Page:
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Optimization of protocols for DNA extraction from fecal samples

High-throughput sequencing offers new possibilities in molecular ecology and conservation studies. However, its potential has not yet become fully exploited for noninvasive studies of free–ranging animals, such as those based on feces. High–throughput sequencing allows sequencing of short DNA fragments and could allow simultaneous genotyping of a very large number of samples and markers at a low cost. The application of high throughput genotyping to fecal samples from wildlife has been hindered by several labor intensive steps. Alternative protocols which could allow higher throughput were evaluated for two of these steps: sample collection and DNA extraction. Two different field sampling and seven different DNA extraction methods were tested on grey wolf (Canis lupus) feces. There was high variation in genotyping success rates. The field sampling method based on surface swabbing performed much worse than the extraction from a fecal fragment. In addition, there is a lot of room for improvement in the DNA extraction step. Optimization of protocols can lead to very much more efficient, cheaper and higher throughput noninvasive monitoring. Selection of appropriate markers is still of paramount importance to increase genotyping success. informacion[at]ebd.csic.es: Sarabia et al (2020) Towards high-throughput analyses of fecal samples from wildlife. Animal Biodiver Conserv 43.2: 271–283 Doi 10.32800/abc.2020.43.0271


http://abc.museucienciesjournals.cat/volum-43-2-2020/towards-high-throughput-analyses-of-fecal-samples-from-wildlife/?lang=en
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Towards the identification of C. paolae and C. circumscriptus as potential vectors of avian haemosporidian parasites

Towards the identification of C. paolae and C. circumscriptus as potential vectors of avian haemosporidian parasites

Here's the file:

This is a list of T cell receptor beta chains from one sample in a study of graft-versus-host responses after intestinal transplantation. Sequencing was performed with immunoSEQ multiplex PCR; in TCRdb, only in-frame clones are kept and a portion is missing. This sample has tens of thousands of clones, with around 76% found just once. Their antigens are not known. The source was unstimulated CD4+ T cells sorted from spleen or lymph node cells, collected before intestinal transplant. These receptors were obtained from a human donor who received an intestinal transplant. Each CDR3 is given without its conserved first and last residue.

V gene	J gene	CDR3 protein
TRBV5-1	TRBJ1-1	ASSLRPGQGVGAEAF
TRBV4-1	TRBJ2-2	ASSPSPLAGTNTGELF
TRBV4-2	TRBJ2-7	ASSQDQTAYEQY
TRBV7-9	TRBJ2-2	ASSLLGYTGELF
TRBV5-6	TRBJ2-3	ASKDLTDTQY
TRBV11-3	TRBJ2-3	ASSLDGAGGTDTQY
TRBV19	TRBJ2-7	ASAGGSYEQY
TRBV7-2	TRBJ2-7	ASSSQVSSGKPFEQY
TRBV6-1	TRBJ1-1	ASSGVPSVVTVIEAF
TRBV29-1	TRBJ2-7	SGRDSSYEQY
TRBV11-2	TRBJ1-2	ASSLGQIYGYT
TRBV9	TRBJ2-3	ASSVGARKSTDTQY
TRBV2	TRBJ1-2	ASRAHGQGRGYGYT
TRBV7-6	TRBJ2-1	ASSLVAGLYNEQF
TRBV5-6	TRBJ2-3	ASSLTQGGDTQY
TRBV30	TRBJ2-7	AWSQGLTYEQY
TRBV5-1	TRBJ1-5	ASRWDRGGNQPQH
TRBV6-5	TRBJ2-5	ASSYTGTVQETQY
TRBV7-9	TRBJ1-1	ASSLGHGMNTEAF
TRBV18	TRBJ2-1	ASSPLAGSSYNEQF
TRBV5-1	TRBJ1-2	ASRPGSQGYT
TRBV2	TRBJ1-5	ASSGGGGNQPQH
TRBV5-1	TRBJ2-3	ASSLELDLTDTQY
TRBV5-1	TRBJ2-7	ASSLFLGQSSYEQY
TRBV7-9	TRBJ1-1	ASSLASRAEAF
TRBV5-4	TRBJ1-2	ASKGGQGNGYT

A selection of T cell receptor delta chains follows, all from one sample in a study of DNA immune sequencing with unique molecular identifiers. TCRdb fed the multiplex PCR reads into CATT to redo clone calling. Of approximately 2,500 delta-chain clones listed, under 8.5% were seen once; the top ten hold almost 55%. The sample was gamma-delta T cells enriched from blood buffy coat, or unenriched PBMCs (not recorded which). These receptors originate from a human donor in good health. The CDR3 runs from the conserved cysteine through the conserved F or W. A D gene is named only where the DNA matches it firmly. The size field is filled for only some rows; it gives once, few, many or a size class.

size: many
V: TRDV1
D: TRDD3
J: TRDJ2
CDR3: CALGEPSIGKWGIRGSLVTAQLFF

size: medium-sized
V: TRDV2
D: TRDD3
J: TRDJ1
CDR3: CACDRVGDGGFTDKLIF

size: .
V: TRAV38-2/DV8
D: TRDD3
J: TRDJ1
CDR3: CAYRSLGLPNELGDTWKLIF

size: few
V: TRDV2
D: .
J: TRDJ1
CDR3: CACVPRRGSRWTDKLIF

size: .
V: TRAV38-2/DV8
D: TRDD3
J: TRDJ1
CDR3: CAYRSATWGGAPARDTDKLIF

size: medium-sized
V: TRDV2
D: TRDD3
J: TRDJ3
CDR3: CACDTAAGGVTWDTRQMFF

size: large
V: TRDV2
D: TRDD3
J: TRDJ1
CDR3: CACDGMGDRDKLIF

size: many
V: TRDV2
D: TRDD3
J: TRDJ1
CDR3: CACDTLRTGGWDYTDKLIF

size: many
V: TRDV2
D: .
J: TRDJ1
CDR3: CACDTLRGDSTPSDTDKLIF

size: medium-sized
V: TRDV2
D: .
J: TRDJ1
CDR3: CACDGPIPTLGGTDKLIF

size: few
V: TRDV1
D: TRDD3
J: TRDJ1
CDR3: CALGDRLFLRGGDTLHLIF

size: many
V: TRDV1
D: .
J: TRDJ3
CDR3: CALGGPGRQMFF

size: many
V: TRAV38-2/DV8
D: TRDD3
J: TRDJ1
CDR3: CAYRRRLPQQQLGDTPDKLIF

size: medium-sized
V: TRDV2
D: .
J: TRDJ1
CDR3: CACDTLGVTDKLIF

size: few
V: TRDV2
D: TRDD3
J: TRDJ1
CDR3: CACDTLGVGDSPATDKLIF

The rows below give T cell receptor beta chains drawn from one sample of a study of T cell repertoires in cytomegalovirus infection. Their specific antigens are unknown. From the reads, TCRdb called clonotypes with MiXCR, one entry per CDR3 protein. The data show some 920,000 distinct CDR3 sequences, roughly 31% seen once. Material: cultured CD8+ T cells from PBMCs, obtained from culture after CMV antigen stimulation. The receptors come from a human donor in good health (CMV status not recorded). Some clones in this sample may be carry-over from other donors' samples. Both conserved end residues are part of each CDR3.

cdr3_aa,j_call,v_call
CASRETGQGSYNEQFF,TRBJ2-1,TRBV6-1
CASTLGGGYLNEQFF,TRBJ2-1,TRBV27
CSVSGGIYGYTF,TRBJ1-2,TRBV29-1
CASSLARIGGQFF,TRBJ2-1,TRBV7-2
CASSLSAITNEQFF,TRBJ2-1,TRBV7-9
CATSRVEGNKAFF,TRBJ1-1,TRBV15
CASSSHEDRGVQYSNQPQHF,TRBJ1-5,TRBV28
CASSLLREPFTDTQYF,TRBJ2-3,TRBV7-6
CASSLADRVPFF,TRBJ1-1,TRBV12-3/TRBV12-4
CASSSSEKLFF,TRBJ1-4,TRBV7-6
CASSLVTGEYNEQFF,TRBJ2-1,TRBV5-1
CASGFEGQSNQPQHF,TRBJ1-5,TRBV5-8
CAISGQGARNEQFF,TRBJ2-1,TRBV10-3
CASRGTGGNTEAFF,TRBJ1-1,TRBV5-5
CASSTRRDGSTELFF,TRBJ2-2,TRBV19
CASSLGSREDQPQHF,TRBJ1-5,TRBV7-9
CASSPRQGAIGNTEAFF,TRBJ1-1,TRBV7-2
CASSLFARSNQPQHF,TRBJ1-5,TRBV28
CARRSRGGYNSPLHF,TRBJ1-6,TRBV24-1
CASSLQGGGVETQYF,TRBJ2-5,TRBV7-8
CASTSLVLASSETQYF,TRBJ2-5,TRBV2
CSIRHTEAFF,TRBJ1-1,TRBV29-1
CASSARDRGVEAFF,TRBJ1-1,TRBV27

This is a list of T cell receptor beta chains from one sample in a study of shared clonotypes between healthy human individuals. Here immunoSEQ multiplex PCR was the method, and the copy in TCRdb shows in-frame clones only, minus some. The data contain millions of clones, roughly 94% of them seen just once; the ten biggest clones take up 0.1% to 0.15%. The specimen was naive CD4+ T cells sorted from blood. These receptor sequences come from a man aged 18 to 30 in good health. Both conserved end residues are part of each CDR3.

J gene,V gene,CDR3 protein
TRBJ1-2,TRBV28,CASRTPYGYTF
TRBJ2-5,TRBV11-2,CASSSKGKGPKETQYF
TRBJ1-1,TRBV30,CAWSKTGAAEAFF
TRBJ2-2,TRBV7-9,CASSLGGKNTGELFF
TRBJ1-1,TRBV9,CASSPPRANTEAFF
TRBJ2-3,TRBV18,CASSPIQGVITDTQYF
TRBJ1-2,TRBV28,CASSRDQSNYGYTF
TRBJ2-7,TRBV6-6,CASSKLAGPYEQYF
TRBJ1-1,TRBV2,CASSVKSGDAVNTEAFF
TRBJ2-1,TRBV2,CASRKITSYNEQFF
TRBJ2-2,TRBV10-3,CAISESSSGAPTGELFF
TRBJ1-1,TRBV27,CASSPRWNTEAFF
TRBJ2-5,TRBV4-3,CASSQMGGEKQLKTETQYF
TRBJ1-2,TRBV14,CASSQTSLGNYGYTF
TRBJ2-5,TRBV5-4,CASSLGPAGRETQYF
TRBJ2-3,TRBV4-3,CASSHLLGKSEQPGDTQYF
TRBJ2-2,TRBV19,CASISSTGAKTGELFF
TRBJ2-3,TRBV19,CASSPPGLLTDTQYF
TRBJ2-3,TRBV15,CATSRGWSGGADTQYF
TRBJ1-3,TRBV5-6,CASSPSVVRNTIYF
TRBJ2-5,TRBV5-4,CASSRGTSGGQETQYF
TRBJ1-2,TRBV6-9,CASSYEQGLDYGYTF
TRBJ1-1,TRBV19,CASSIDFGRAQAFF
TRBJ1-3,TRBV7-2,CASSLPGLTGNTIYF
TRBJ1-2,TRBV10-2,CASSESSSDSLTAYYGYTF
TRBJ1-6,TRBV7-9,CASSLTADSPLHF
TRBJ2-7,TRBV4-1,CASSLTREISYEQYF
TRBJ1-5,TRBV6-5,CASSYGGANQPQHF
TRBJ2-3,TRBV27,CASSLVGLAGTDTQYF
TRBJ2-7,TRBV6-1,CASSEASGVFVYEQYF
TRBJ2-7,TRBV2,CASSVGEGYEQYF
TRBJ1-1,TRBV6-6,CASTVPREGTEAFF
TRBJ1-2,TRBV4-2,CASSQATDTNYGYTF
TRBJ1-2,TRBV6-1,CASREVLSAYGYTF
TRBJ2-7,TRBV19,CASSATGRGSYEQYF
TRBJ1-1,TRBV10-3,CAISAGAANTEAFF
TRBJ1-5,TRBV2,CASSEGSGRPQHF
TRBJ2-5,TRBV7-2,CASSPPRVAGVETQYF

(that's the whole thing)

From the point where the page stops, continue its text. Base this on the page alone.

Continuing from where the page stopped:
Haemosporidians are the most important vector-borne parasites due to their cosmopolitan distribution and their wide range of hosts, including humans. Identification of their vectors is critical to highlight ecologically and epidemiologically relevant features such as host specificity or transmission routes. Biting midges of the genus Culicoides are considered the main vectors of Haemoproteus spp., yet important information on aspects such as vector feeding preferences or vector-host specificity involving haemosporidian parasites is frequently missing. The abundance of Culicoides circumscriptus and C. paolae was assessed as well as blood sources of the latter at the nests of cavity-nesting bird species (mainly the European roller Coracias garrulus) and in their surroundings. The prevalence and genetic diversity of avian haemosporidians in parous females of both species were explored. Both C. circumscriptus and C. paolae were abundant in the study area and common at European roller nests. Culicoides paolae had a diverse ornithophilic diet, feeding on at least seven bird species. Human DNA was also detected in the blood meal of some individuals. Four Haemoproteus lineages, including a new one reported here for the first time, were isolated from parous females of both biting midges. informacion[at]ebd.csic.es: Veiga et al (2018) Culicoides paolae and C. circumscriptus as potential vectors of avian haemosporidians in an arid ecosystem. Parasites & Vectors. DOI: 10.1186/s13071-018-3098-8


https://parasitesandvectors.biomedcentral.com/articles/10.1186/s13071-018-3098-8